USA and Germany vs. the UK
. It could be an interesting alternative history, but instead it's just a little diplomatic tiff.
The imported helot class revolts in Dubai
. The numbers for the Gulf microstates have always intrigued me. Just going by the stats in the article, almost 2/3 of the population of Dubai is from somewhere else. What happens if the guest workers decide they want some changes?
Wave of federal workers to retire soon
. Sadly I'm not going to be one of them. And I read somewhere else that the retirement age could be pushed up to 72 by the time I get anywhere close.
Interesting article about works of art from old churches being moved into new ones
. I think I can safely say that American tastes for "modern" from the fifties through the seventies resulted in some pretty awful -- and awfully ugly -- buildings, especially churches. The consequences of the aesthetics of those days continue to haunt us.
My parents were married in what was once a pretty little church in the small town where my grandparents lived. Unfortunately the church later caught fire (the wedding having nothing to do with that), and they rebuilt it to be more modern. The old stone walls remained intact, but some architect decided to put the altar in the middle of the building, facing one end of the transept, with seats (not pews - and let me tell you, the kneelers attached to those things are brutal) facing it from the apse, nave and transept. I'm sure the idea was to put everything in the middle to make the Mass more accessible post-Vatican II, but the result was that you were looking at one side of the priest or the other unless you got one of the seats in the few rows facing the altar. And my grandmother was a traditionalist, so we always sat in the nave. Now they're trying to restore the altar to its proper place, but the ranks of parishioners are dwindling, so fundraising efforts for getting the work done haven't been too successful.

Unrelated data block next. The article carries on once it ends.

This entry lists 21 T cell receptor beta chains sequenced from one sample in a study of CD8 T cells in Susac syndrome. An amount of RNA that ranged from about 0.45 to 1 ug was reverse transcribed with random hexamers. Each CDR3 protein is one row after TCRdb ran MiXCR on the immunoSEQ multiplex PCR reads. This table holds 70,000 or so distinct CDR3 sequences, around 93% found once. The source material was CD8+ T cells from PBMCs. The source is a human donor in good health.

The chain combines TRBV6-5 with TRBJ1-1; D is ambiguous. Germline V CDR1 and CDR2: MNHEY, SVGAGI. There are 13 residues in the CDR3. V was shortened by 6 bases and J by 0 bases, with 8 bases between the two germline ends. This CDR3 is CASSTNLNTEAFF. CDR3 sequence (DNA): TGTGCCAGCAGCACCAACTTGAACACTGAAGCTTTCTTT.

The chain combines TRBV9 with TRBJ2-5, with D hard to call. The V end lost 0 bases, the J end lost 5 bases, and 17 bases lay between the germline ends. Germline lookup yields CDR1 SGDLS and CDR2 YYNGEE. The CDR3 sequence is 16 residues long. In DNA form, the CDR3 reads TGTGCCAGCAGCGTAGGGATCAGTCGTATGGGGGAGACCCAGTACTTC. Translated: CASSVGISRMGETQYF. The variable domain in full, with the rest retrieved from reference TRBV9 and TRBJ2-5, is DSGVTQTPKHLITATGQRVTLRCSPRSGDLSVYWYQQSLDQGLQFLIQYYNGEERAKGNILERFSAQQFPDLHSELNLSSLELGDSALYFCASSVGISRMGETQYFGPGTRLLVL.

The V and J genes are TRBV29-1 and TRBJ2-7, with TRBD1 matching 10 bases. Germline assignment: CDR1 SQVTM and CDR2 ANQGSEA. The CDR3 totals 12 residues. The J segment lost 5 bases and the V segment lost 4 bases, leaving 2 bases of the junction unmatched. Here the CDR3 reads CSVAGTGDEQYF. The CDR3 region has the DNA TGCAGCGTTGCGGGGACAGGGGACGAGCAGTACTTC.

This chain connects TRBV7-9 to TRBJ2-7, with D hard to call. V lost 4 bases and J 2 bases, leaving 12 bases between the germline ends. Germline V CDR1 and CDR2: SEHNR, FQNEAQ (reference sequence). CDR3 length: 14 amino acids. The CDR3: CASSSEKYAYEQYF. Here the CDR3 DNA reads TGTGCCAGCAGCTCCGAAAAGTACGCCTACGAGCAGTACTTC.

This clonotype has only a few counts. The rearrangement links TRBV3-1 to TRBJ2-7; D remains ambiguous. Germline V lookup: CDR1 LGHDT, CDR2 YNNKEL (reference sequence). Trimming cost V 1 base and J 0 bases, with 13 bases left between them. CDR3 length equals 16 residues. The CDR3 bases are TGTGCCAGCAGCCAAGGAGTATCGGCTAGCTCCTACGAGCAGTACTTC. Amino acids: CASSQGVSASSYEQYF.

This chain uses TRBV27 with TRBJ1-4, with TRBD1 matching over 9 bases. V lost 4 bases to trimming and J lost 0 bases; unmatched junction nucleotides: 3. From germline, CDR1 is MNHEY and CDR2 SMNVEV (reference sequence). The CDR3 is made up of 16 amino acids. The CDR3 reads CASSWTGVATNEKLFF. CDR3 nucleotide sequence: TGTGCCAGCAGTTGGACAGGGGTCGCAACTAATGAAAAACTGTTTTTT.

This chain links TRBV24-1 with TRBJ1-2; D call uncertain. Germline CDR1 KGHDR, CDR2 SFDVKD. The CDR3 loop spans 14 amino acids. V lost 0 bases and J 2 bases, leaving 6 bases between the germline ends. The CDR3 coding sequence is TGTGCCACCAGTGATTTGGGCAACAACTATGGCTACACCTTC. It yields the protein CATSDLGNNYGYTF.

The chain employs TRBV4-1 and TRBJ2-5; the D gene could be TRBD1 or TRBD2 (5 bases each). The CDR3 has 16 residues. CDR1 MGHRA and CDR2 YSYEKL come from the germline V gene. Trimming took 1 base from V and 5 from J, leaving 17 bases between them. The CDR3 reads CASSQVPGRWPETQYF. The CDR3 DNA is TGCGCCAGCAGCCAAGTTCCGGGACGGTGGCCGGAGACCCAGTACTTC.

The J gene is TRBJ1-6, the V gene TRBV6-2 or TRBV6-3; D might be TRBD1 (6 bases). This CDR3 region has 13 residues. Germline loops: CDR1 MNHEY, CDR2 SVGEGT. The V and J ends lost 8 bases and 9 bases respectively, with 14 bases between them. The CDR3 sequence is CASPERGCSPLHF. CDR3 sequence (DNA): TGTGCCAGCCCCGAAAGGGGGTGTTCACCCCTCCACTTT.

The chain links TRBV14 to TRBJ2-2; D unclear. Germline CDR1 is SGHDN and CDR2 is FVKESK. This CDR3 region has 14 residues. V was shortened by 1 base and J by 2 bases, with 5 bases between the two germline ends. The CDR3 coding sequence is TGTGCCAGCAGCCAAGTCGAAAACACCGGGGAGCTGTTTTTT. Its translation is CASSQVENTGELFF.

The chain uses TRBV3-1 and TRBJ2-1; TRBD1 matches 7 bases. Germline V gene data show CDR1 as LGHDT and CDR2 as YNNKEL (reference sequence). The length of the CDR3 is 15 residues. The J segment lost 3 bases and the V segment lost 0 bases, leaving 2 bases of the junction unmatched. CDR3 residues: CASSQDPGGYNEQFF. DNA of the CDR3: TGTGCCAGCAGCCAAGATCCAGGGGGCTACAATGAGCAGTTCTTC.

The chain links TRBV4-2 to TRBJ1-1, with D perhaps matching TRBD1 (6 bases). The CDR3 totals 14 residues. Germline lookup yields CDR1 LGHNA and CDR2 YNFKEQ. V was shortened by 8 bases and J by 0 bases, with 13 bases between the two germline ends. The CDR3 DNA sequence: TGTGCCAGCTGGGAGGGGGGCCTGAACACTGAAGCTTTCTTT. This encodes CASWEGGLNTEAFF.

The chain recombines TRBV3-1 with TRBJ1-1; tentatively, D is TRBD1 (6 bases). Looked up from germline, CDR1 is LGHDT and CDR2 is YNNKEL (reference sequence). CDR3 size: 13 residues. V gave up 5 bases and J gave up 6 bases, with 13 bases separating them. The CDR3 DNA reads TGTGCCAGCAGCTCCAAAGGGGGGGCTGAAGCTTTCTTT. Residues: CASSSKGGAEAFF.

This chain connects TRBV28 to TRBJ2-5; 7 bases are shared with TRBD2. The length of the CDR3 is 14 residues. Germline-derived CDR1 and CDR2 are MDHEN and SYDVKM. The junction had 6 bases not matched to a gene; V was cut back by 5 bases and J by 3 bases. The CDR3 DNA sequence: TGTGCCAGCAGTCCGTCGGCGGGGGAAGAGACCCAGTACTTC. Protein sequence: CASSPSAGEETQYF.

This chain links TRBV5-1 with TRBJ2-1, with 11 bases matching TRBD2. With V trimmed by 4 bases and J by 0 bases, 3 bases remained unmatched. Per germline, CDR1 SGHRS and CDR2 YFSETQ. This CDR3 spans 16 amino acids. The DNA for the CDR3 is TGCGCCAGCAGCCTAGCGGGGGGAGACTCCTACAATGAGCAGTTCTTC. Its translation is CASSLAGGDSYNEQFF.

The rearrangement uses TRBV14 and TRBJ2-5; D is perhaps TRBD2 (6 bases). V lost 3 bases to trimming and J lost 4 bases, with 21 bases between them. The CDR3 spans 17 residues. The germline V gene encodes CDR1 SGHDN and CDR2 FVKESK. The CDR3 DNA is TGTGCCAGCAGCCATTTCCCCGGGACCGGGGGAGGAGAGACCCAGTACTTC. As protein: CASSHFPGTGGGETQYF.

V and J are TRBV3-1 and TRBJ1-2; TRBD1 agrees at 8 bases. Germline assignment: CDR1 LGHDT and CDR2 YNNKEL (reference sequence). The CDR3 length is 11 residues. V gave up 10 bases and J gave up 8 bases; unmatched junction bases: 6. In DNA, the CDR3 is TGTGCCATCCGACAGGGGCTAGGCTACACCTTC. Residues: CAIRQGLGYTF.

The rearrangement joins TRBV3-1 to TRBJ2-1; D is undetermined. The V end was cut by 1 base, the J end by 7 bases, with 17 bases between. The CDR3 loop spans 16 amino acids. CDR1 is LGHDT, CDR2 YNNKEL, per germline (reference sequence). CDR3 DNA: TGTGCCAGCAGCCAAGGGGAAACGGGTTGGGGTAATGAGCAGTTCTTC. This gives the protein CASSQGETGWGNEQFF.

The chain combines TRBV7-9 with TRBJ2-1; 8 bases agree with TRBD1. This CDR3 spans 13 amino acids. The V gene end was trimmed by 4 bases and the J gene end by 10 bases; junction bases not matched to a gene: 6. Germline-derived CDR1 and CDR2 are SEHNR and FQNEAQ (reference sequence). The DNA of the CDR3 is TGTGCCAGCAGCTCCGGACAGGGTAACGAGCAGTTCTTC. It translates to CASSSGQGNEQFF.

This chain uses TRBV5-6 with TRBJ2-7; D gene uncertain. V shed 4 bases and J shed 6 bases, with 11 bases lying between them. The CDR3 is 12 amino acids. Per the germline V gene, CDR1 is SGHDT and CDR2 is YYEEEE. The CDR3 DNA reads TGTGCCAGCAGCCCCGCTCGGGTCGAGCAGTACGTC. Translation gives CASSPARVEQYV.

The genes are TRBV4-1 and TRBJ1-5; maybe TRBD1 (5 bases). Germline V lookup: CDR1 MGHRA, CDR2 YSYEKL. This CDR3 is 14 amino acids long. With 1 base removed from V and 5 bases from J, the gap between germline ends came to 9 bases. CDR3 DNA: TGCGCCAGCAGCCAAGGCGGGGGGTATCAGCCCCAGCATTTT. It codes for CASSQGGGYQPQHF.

I've asked this before, but what happened to Art-with-a-capital-A in the twentieth century? When did all the aesthetics get stripped out of it in favor of making some sort of "statement" - which is generally "I hate George W. Bush" if I'm reading the press releases about exhibitions of contemporary works properly. Not exactly a statement for the ages, is it? Look at anything Art Nouveau from the turn of the century, or Art Deco from the thirties. It all holds up. Then look at those kidney-shaped things - paintings, ashtrays, tables, swimming pools - from the fifties. Ugh. And I won't even go into the horrors of the 1970's palette.
Modern art in the Catholic church is hit or miss. There's a banner representing Mary in the giant suburban church my parents belong to. Unfortunately it's not exactly representational, and it reminds me of a giant purple jellyfish every time I see it. A giant purple jellyfish at the front of a building that looks like an airplane hangar, but they really pack them in, so they do need the space. But there are the "Communion of Saints
" tapestries at the cathedral in Los Angeles, which are definitely modern, but harken back to realism.
This is one reason I picked St. Matthew's
, which is beautiful in the traditional sense, especially now that the restoration work is complete. All the artwork in Catholic churches should tell something about the faith, which is why the grand old European churches are chock full of paintings and sculptures. It really does make it all more real to see something identifiable and understandable, rather than something abstract, so it's no surprise that new churches are choosing to rescue the treasures of the past.